You are visiting a website that is not intended for your region

The page or information you have requested is intended for an audience outside the United States. By continuing to browse you confirm that you are a non-US resident requesting access to this page or information.

Switch to the US site

Proper positioning improves patient outcomes

Getinge works in close collaboration with caregivers to develop patient positioning solutions that improve ergonomic access to the surgical site and reduce positional stress on patients.

Proper patient positioning is an important prerequisite for a successful surgical procedure. Optimum positioning not only ensures the best possible access to the surgical site, but prevents the long-term consequences of nerve damage or pressure ulcers. By avoiding these secondary consequences, patients have faster recovery, easier rehabilitation and better outcomes.

Minimizing complications with procedure-specific positioning

Each of the four general positions - supine, prone, lateral and sitting - presents its own opportunities and challenges.

Supine position

Supine positioning is common for many surgical disciplines. Special attention should be given to leg positioning, ensuring that the knees and joints are not overstretched. The head and cervical spine should be relaxed. Careful arm placement can prevent nerve damage.

Prone position

The prone position is often used for spine surgery. The thorax must be placed on a pad with a large opening to allow the stomach and breast the possibility to follow the breath. Knees should be padded and the lower legs lay a bit up. The head should be positioned so that the cervical spine is in a neutral position. Pillows with lateral cut-outs enable easy access for anesthesia tubes.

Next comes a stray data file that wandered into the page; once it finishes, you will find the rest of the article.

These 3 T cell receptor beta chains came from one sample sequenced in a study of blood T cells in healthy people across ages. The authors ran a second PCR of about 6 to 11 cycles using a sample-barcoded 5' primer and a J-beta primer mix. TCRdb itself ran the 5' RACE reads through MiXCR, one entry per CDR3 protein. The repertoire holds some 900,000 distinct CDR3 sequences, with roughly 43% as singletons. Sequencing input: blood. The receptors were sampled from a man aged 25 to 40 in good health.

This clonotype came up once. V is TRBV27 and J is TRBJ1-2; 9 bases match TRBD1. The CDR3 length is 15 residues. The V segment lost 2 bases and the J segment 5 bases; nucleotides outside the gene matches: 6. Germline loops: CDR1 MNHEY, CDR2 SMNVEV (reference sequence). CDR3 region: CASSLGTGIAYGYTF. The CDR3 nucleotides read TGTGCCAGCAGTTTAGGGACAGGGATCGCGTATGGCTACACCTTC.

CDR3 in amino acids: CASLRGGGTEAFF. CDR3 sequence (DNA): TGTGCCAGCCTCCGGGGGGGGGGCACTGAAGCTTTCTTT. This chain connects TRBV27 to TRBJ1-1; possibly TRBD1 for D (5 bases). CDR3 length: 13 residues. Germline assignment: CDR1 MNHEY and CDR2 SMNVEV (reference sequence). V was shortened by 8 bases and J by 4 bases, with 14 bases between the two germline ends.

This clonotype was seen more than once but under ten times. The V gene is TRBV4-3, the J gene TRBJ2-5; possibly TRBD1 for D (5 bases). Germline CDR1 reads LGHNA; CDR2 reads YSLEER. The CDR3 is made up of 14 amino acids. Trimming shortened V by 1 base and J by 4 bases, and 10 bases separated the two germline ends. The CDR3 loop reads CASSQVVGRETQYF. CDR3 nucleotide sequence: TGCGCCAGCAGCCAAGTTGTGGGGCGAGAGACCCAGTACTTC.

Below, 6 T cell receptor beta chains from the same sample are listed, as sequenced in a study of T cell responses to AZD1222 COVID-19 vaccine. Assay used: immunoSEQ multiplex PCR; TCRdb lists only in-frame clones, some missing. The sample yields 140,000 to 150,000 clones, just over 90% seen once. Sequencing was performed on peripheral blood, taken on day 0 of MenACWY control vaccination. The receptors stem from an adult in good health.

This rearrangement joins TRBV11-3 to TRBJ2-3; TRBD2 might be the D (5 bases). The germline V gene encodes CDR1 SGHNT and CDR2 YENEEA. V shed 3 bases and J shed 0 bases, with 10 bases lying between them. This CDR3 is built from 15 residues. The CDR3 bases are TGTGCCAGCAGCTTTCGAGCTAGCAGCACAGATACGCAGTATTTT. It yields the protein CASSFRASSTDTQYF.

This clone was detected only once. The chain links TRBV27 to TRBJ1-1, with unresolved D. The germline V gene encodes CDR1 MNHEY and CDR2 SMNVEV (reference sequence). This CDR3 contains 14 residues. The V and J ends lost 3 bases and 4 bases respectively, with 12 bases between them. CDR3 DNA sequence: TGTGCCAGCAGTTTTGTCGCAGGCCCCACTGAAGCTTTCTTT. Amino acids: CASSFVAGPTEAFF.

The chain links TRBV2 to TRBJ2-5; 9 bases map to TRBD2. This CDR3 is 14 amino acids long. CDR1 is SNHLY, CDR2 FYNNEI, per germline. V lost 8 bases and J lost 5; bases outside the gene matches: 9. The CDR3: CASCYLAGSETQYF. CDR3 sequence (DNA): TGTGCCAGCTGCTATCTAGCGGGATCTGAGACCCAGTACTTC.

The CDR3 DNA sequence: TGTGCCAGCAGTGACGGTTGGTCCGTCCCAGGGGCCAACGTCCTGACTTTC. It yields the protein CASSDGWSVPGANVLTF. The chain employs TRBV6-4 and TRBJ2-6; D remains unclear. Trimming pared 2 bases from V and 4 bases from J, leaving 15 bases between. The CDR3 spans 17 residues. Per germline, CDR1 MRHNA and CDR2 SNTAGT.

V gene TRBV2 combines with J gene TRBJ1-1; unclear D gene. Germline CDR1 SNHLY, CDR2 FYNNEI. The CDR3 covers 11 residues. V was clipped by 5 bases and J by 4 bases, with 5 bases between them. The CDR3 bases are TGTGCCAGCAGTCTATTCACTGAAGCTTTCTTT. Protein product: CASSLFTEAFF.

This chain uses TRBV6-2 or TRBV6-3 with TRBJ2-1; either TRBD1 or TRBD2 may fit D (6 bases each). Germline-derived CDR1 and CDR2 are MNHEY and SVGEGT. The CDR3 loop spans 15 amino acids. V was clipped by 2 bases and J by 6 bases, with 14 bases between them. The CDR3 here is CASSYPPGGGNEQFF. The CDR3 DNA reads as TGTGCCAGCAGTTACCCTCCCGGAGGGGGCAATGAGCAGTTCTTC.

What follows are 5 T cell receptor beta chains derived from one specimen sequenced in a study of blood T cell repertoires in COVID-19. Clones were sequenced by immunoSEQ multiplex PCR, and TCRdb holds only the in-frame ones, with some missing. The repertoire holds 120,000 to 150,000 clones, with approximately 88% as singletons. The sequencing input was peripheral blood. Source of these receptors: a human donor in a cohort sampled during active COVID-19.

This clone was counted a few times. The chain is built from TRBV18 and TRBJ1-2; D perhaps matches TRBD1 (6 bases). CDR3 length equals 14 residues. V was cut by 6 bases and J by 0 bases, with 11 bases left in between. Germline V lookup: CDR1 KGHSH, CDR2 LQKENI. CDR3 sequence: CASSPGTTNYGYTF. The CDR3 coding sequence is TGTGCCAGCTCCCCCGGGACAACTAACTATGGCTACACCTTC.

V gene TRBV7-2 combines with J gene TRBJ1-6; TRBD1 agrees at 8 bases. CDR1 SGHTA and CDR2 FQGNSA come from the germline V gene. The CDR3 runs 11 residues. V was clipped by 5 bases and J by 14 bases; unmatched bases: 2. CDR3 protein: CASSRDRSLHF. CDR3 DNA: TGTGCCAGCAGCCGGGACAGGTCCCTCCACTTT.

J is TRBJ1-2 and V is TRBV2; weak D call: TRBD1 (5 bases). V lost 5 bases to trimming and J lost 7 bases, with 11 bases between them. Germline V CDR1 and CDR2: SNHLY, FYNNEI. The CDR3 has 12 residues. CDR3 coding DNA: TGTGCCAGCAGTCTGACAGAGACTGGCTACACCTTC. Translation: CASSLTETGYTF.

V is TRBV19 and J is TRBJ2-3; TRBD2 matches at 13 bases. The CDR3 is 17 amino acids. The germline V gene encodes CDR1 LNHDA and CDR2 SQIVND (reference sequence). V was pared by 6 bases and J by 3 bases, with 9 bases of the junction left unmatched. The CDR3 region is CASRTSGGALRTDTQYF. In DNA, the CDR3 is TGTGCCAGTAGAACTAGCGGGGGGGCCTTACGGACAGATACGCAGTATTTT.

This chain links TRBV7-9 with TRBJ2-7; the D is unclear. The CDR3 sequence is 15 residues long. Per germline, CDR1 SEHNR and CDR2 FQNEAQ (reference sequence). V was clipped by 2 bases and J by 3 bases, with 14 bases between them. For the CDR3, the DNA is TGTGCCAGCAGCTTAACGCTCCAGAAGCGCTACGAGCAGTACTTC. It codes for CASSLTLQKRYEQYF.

Lateral position

The patient must be secured to prevent rolling. Good padding for the legs and heels is recommended. The patient can be positioned on the motorized joints of the table top to give optimum access to the thorax area or kidney area.

Sitting position

The legs and knees should be relaxed and not overstretched. Once the patient has been placed into the sitting position, any shear and friction forces that might have arisen during the positioning process must be eliminated.

Patient positioning with mobile OR tables

The optimum positioning of the patient is one of the most
important prerequisites for a successful operation. We have
developed this practical little handbook to demonstrate the
possible positioning options in detail.

Download the full guide